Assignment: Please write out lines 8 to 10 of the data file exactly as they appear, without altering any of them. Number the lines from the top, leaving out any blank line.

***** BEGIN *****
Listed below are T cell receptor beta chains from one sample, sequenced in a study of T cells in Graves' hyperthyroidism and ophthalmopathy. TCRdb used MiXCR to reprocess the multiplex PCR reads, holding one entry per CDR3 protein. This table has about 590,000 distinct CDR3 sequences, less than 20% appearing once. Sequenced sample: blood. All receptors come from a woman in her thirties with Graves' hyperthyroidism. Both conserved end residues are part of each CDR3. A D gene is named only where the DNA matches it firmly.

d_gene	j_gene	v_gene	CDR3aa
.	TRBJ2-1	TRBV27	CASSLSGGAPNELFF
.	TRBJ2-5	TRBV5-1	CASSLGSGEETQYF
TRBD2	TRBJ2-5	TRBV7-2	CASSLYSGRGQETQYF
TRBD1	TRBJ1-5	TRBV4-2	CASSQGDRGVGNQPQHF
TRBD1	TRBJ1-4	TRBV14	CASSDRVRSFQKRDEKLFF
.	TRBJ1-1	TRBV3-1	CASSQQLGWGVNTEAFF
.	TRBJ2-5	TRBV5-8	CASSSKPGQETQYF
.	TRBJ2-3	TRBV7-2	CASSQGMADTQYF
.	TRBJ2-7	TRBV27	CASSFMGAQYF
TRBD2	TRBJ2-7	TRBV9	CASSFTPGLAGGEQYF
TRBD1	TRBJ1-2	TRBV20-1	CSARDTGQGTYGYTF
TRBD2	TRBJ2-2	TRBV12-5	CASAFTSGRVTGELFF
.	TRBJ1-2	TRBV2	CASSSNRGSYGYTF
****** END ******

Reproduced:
.	TRBJ1-1	TRBV3-1	CASSQQLGWGVNTEAFF
.	TRBJ2-5	TRBV5-8	CASSSKPGQETQYF
.	TRBJ2-3	TRBV7-2	CASSQGMADTQYF